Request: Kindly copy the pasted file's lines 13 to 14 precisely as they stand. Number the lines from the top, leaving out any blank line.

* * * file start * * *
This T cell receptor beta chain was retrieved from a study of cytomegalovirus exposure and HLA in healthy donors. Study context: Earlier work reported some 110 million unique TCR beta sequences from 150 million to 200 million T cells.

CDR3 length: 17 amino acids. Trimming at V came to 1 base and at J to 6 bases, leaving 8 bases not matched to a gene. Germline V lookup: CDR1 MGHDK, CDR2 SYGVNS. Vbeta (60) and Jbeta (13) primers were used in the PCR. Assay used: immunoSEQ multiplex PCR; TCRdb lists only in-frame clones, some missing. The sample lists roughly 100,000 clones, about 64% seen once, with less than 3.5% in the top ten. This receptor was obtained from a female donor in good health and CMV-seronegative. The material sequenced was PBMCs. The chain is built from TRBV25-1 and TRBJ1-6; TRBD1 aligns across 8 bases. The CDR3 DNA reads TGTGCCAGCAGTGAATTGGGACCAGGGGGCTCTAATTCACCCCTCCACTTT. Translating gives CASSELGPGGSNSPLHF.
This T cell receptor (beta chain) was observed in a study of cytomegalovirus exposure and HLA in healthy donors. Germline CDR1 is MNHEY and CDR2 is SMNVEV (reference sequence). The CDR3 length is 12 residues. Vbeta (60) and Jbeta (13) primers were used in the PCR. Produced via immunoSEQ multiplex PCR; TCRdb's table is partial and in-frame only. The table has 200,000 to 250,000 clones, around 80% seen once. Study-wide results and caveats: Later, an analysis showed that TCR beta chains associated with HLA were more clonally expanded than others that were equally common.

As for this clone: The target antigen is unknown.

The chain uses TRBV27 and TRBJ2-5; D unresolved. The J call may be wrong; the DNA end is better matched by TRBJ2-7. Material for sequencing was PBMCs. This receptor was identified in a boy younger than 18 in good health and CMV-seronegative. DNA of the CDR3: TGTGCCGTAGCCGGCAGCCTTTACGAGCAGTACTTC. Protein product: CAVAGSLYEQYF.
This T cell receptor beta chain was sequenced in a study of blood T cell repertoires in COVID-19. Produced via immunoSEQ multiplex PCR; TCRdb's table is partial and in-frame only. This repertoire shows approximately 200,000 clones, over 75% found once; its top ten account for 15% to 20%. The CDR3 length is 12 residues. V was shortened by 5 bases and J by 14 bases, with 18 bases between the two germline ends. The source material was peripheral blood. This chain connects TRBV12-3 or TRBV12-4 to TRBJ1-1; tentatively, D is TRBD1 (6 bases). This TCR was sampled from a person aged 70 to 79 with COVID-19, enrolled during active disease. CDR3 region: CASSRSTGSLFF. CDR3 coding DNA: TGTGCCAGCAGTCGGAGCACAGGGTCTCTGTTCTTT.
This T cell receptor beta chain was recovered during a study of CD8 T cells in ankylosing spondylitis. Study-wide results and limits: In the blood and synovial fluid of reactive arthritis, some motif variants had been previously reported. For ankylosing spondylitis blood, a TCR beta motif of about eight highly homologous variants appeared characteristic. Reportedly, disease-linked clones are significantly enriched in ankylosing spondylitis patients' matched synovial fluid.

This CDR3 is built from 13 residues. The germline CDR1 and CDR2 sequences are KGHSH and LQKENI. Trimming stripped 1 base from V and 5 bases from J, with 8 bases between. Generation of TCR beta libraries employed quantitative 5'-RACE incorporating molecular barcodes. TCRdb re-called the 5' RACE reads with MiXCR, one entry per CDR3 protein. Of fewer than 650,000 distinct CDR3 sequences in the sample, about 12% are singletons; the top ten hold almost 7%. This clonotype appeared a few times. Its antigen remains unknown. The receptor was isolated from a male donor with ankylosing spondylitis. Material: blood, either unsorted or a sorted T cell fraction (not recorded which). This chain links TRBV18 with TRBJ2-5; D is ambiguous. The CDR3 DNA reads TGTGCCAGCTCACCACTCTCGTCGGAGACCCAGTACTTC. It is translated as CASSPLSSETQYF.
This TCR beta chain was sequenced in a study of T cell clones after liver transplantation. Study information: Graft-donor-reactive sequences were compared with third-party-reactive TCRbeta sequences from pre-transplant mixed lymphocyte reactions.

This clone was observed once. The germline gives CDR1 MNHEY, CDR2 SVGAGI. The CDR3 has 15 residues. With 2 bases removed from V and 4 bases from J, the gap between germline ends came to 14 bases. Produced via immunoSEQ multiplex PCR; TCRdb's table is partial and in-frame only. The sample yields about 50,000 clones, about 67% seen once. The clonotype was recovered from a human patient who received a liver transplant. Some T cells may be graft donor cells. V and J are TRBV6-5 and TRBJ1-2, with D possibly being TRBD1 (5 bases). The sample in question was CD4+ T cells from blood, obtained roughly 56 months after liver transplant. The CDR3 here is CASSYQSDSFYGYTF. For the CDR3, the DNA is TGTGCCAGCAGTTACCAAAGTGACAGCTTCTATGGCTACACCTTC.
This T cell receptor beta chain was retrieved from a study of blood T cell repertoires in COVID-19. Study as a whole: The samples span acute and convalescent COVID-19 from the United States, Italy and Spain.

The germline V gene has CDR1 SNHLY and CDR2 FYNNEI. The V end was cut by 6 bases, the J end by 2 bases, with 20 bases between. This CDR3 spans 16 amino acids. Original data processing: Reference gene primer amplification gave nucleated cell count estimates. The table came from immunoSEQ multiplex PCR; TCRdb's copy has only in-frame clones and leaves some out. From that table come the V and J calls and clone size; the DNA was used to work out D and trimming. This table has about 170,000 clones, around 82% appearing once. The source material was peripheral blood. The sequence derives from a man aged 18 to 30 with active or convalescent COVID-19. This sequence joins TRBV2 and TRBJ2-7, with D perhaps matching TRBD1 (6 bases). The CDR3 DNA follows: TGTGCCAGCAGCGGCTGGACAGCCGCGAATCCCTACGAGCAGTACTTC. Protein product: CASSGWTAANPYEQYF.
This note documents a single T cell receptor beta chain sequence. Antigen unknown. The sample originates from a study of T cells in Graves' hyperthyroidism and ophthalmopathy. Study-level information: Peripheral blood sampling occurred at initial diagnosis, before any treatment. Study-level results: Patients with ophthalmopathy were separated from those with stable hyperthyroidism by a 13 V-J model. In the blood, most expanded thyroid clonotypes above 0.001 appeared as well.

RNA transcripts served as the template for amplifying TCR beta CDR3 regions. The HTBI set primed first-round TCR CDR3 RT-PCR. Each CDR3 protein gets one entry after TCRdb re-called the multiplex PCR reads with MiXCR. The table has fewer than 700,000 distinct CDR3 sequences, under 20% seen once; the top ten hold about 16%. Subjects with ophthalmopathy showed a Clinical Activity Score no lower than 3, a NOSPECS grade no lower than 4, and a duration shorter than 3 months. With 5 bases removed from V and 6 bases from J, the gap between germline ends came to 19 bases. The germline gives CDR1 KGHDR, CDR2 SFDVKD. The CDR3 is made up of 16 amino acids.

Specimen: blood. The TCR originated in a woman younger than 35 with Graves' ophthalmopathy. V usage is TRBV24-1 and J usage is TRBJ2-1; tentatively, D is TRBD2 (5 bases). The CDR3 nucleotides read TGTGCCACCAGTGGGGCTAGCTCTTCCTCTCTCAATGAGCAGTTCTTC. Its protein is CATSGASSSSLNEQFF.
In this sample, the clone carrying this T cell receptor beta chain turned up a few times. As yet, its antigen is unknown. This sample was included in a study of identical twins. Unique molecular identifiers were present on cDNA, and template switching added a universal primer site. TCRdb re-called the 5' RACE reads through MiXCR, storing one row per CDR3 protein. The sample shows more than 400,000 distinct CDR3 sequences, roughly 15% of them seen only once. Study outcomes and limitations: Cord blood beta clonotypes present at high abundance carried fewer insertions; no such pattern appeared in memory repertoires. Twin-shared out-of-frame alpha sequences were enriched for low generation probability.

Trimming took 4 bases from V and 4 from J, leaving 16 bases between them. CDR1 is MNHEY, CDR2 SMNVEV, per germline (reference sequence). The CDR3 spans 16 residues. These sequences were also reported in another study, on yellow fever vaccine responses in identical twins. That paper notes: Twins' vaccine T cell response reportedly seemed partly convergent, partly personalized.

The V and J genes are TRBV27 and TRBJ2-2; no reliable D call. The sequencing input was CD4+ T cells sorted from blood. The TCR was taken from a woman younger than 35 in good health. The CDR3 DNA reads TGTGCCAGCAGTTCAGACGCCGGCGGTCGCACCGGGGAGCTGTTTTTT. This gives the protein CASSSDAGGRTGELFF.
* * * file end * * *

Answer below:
This note documents a single T cell receptor beta chain sequence. Antigen unknown. The sample originates from a study of T cells in Graves' hyperthyroidism and ophthalmopathy. Study-level information: Peripheral blood sampling occurred at initial diagnosis, before any treatment. Study-level results: Patients with ophthalmopathy were separated from those with stable hyperthyroidism by a 13 V-J model. In the blood, most expanded thyroid clonotypes above 0.001 appeared as well.

RNA transcripts served as the template for amplifying TCR beta CDR3 regions. The HTBI set primed first-round TCR CDR3 RT-PCR. Each CDR3 protein gets one entry after TCRdb re-called the multiplex PCR reads with MiXCR. The table has fewer than 700,000 distinct CDR3 sequences, under 20% seen once; the top ten hold about 16%. Subjects with ophthalmopathy showed a Clinical Activity Score no lower than 3, a NOSPECS grade no lower than 4, and a duration shorter than 3 months. With 5 bases removed from V and 6 bases from J, the gap between germline ends came to 19 bases. The germline gives CDR1 KGHDR, CDR2 SFDVKD. The CDR3 is made up of 16 amino acids.